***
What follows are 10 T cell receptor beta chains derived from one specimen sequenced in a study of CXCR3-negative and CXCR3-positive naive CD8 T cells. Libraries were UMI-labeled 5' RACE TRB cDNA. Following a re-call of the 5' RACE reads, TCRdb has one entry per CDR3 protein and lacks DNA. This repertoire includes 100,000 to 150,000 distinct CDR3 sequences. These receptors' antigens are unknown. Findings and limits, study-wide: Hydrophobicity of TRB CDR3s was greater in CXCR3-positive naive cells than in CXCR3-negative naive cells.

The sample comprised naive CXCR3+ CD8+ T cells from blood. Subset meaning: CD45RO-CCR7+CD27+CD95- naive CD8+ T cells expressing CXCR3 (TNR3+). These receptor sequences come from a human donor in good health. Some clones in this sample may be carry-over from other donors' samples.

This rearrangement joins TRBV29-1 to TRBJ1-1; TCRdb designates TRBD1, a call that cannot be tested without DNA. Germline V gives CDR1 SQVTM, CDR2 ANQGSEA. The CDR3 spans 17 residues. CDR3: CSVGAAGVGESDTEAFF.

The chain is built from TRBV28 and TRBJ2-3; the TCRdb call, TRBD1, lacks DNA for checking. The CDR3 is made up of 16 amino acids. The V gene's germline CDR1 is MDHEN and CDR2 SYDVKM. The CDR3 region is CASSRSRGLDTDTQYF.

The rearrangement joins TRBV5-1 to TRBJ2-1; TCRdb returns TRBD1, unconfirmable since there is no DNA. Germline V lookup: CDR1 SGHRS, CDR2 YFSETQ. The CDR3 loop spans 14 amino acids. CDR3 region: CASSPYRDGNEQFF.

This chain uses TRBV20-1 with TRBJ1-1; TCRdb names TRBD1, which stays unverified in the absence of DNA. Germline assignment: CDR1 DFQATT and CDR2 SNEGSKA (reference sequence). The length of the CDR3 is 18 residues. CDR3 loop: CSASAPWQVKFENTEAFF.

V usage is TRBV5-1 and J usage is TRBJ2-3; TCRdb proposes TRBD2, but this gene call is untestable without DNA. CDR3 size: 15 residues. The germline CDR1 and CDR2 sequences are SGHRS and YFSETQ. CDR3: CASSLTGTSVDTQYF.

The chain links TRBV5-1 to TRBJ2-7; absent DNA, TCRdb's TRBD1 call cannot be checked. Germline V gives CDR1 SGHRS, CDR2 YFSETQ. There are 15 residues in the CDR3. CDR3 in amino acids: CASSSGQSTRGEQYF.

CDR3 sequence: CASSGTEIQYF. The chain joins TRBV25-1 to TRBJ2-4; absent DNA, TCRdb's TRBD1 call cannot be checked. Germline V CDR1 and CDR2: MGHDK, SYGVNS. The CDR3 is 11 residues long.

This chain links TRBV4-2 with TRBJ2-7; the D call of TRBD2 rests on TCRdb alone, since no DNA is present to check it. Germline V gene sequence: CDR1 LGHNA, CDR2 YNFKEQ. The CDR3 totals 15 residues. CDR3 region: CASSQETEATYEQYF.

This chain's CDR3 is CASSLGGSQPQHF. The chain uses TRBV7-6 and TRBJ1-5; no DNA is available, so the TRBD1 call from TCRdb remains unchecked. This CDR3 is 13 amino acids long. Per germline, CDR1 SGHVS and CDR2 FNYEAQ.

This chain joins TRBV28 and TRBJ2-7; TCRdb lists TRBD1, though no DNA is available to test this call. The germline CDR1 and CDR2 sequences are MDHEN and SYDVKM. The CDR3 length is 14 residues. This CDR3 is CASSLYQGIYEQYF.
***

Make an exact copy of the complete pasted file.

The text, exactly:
What follows are 10 T cell receptor beta chains derived from one specimen sequenced in a study of CXCR3-negative and CXCR3-positive naive CD8 T cells. Libraries were UMI-labeled 5' RACE TRB cDNA. Following a re-call of the 5' RACE reads, TCRdb has one entry per CDR3 protein and lacks DNA. This repertoire includes 100,000 to 150,000 distinct CDR3 sequences. These receptors' antigens are unknown. Findings and limits, study-wide: Hydrophobicity of TRB CDR3s was greater in CXCR3-positive naive cells than in CXCR3-negative naive cells.

The sample comprised naive CXCR3+ CD8+ T cells from blood. Subset meaning: CD45RO-CCR7+CD27+CD95- naive CD8+ T cells expressing CXCR3 (TNR3+). These receptor sequences come from a human donor in good health. Some clones in this sample may be carry-over from other donors' samples.

This rearrangement joins TRBV29-1 to TRBJ1-1; TCRdb designates TRBD1, a call that cannot be tested without DNA. Germline V gives CDR1 SQVTM, CDR2 ANQGSEA. The CDR3 spans 17 residues. CDR3: CSVGAAGVGESDTEAFF.

The chain is built from TRBV28 and TRBJ2-3; the TCRdb call, TRBD1, lacks DNA for checking. The CDR3 is made up of 16 amino acids. The V gene's germline CDR1 is MDHEN and CDR2 SYDVKM. The CDR3 region is CASSRSRGLDTDTQYF.

The rearrangement joins TRBV5-1 to TRBJ2-1; TCRdb returns TRBD1, unconfirmable since there is no DNA. Germline V lookup: CDR1 SGHRS, CDR2 YFSETQ. The CDR3 loop spans 14 amino acids. CDR3 region: CASSPYRDGNEQFF.

This chain uses TRBV20-1 with TRBJ1-1; TCRdb names TRBD1, which stays unverified in the absence of DNA. Germline assignment: CDR1 DFQATT and CDR2 SNEGSKA (reference sequence). The length of the CDR3 is 18 residues. CDR3 loop: CSASAPWQVKFENTEAFF.

V usage is TRBV5-1 and J usage is TRBJ2-3; TCRdb proposes TRBD2, but this gene call is untestable without DNA. CDR3 size: 15 residues. The germline CDR1 and CDR2 sequences are SGHRS and YFSETQ. CDR3: CASSLTGTSVDTQYF.

The chain links TRBV5-1 to TRBJ2-7; absent DNA, TCRdb's TRBD1 call cannot be checked. Germline V gives CDR1 SGHRS, CDR2 YFSETQ. There are 15 residues in the CDR3. CDR3 in amino acids: CASSSGQSTRGEQYF.

CDR3 sequence: CASSGTEIQYF. The chain joins TRBV25-1 to TRBJ2-4; absent DNA, TCRdb's TRBD1 call cannot be checked. Germline V CDR1 and CDR2: MGHDK, SYGVNS. The CDR3 is 11 residues long.

This chain links TRBV4-2 with TRBJ2-7; the D call of TRBD2 rests on TCRdb alone, since no DNA is present to check it. Germline V gene sequence: CDR1 LGHNA, CDR2 YNFKEQ. The CDR3 totals 15 residues. CDR3 region: CASSQETEATYEQYF.

This chain's CDR3 is CASSLGGSQPQHF. The chain uses TRBV7-6 and TRBJ1-5; no DNA is available, so the TRBD1 call from TCRdb remains unchecked. This CDR3 is 13 amino acids long. Per germline, CDR1 SGHVS and CDR2 FNYEAQ.

This chain joins TRBV28 and TRBJ2-7; TCRdb lists TRBD1, though no DNA is available to test this call. The germline CDR1 and CDR2 sequences are MDHEN and SYDVKM. The CDR3 length is 14 residues. This CDR3 is CASSLYQGIYEQYF.